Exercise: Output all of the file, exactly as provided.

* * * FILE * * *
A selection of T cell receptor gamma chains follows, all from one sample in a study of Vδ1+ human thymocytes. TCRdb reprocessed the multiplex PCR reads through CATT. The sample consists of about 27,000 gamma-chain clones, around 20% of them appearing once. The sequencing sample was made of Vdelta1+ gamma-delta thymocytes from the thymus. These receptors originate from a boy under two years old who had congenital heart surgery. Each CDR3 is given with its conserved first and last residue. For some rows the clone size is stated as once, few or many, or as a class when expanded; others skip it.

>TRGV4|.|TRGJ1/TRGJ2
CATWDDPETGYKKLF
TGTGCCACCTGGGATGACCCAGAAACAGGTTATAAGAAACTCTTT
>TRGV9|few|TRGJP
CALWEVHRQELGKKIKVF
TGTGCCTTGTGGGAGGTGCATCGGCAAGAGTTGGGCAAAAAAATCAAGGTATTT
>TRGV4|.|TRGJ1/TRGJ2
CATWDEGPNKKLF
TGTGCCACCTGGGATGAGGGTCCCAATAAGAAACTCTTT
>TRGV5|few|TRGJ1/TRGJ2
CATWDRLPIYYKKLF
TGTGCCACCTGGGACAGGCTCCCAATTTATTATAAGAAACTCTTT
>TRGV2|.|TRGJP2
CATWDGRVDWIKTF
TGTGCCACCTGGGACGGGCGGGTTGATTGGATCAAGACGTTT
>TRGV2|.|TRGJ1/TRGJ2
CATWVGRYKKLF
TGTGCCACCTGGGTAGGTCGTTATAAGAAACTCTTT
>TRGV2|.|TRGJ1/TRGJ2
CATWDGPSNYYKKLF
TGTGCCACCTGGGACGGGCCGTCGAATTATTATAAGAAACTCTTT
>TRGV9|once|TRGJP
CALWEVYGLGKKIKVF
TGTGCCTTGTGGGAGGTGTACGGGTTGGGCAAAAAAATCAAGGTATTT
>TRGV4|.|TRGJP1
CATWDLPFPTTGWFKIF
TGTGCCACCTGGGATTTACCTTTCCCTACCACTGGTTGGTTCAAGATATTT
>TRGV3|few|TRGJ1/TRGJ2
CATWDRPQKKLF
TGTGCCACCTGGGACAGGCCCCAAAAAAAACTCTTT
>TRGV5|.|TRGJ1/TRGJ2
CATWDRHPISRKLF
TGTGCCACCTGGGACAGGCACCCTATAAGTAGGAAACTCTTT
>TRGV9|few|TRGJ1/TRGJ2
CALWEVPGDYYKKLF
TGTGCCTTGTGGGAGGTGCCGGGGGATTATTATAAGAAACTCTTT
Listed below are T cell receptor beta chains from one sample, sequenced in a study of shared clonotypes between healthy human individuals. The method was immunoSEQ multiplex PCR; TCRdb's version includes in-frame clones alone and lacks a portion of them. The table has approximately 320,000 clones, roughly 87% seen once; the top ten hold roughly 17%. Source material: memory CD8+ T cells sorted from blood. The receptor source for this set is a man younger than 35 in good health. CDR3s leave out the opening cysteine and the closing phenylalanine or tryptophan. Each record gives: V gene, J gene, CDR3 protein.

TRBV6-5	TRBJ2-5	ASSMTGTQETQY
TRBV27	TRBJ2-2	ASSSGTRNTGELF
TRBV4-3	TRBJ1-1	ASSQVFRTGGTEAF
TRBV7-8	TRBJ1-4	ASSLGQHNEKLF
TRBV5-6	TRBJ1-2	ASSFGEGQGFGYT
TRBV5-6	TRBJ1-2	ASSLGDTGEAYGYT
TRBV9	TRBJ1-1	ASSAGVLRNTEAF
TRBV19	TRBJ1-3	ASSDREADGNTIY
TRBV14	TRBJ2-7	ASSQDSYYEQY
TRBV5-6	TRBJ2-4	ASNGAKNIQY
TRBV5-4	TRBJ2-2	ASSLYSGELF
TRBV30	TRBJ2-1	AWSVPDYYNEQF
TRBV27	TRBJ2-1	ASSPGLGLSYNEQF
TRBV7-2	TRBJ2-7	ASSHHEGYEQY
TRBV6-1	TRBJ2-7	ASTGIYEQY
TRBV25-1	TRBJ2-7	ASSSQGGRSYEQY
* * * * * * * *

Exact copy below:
A selection of T cell receptor gamma chains follows, all from one sample in a study of Vδ1+ human thymocytes. TCRdb reprocessed the multiplex PCR reads through CATT. The sample consists of about 27,000 gamma-chain clones, around 20% of them appearing once. The sequencing sample was made of Vdelta1+ gamma-delta thymocytes from the thymus. These receptors originate from a boy under two years old who had congenital heart surgery. Each CDR3 is given with its conserved first and last residue. For some rows the clone size is stated as once, few or many, or as a class when expanded; others skip it.

>TRGV4|.|TRGJ1/TRGJ2
CATWDDPETGYKKLF
TGTGCCACCTGGGATGACCCAGAAACAGGTTATAAGAAACTCTTT
>TRGV9|few|TRGJP
CALWEVHRQELGKKIKVF
TGTGCCTTGTGGGAGGTGCATCGGCAAGAGTTGGGCAAAAAAATCAAGGTATTT
>TRGV4|.|TRGJ1/TRGJ2
CATWDEGPNKKLF
TGTGCCACCTGGGATGAGGGTCCCAATAAGAAACTCTTT
>TRGV5|few|TRGJ1/TRGJ2
CATWDRLPIYYKKLF
TGTGCCACCTGGGACAGGCTCCCAATTTATTATAAGAAACTCTTT
>TRGV2|.|TRGJP2
CATWDGRVDWIKTF
TGTGCCACCTGGGACGGGCGGGTTGATTGGATCAAGACGTTT
>TRGV2|.|TRGJ1/TRGJ2
CATWVGRYKKLF
TGTGCCACCTGGGTAGGTCGTTATAAGAAACTCTTT
>TRGV2|.|TRGJ1/TRGJ2
CATWDGPSNYYKKLF
TGTGCCACCTGGGACGGGCCGTCGAATTATTATAAGAAACTCTTT
>TRGV9|once|TRGJP
CALWEVYGLGKKIKVF
TGTGCCTTGTGGGAGGTGTACGGGTTGGGCAAAAAAATCAAGGTATTT
>TRGV4|.|TRGJP1
CATWDLPFPTTGWFKIF
TGTGCCACCTGGGATTTACCTTTCCCTACCACTGGTTGGTTCAAGATATTT
>TRGV3|few|TRGJ1/TRGJ2
CATWDRPQKKLF
TGTGCCACCTGGGACAGGCCCCAAAAAAAACTCTTT
>TRGV5|.|TRGJ1/TRGJ2
CATWDRHPISRKLF
TGTGCCACCTGGGACAGGCACCCTATAAGTAGGAAACTCTTT
>TRGV9|few|TRGJ1/TRGJ2
CALWEVPGDYYKKLF
TGTGCCTTGTGGGAGGTGCCGGGGGATTATTATAAGAAACTCTTT
Listed below are T cell receptor beta chains from one sample, sequenced in a study of shared clonotypes between healthy human individuals. The method was immunoSEQ multiplex PCR; TCRdb's version includes in-frame clones alone and lacks a portion of them. The table has approximately 320,000 clones, roughly 87% seen once; the top ten hold roughly 17%. Source material: memory CD8+ T cells sorted from blood. The receptor source for this set is a man younger than 35 in good health. CDR3s leave out the opening cysteine and the closing phenylalanine or tryptophan. Each record gives: V gene, J gene, CDR3 protein.

TRBV6-5	TRBJ2-5	ASSMTGTQETQY
TRBV27	TRBJ2-2	ASSSGTRNTGELF
TRBV4-3	TRBJ1-1	ASSQVFRTGGTEAF
TRBV7-8	TRBJ1-4	ASSLGQHNEKLF
TRBV5-6	TRBJ1-2	ASSFGEGQGFGYT
TRBV5-6	TRBJ1-2	ASSLGDTGEAYGYT
TRBV9	TRBJ1-1	ASSAGVLRNTEAF
TRBV19	TRBJ1-3	ASSDREADGNTIY
TRBV14	TRBJ2-7	ASSQDSYYEQY
TRBV5-6	TRBJ2-4	ASNGAKNIQY
TRBV5-4	TRBJ2-2	ASSLYSGELF
TRBV30	TRBJ2-1	AWSVPDYYNEQF
TRBV27	TRBJ2-1	ASSPGLGLSYNEQF
TRBV7-2	TRBJ2-7	ASSHHEGYEQY
TRBV6-1	TRBJ2-7	ASTGIYEQY
TRBV25-1	TRBJ2-7	ASSSQGGRSYEQY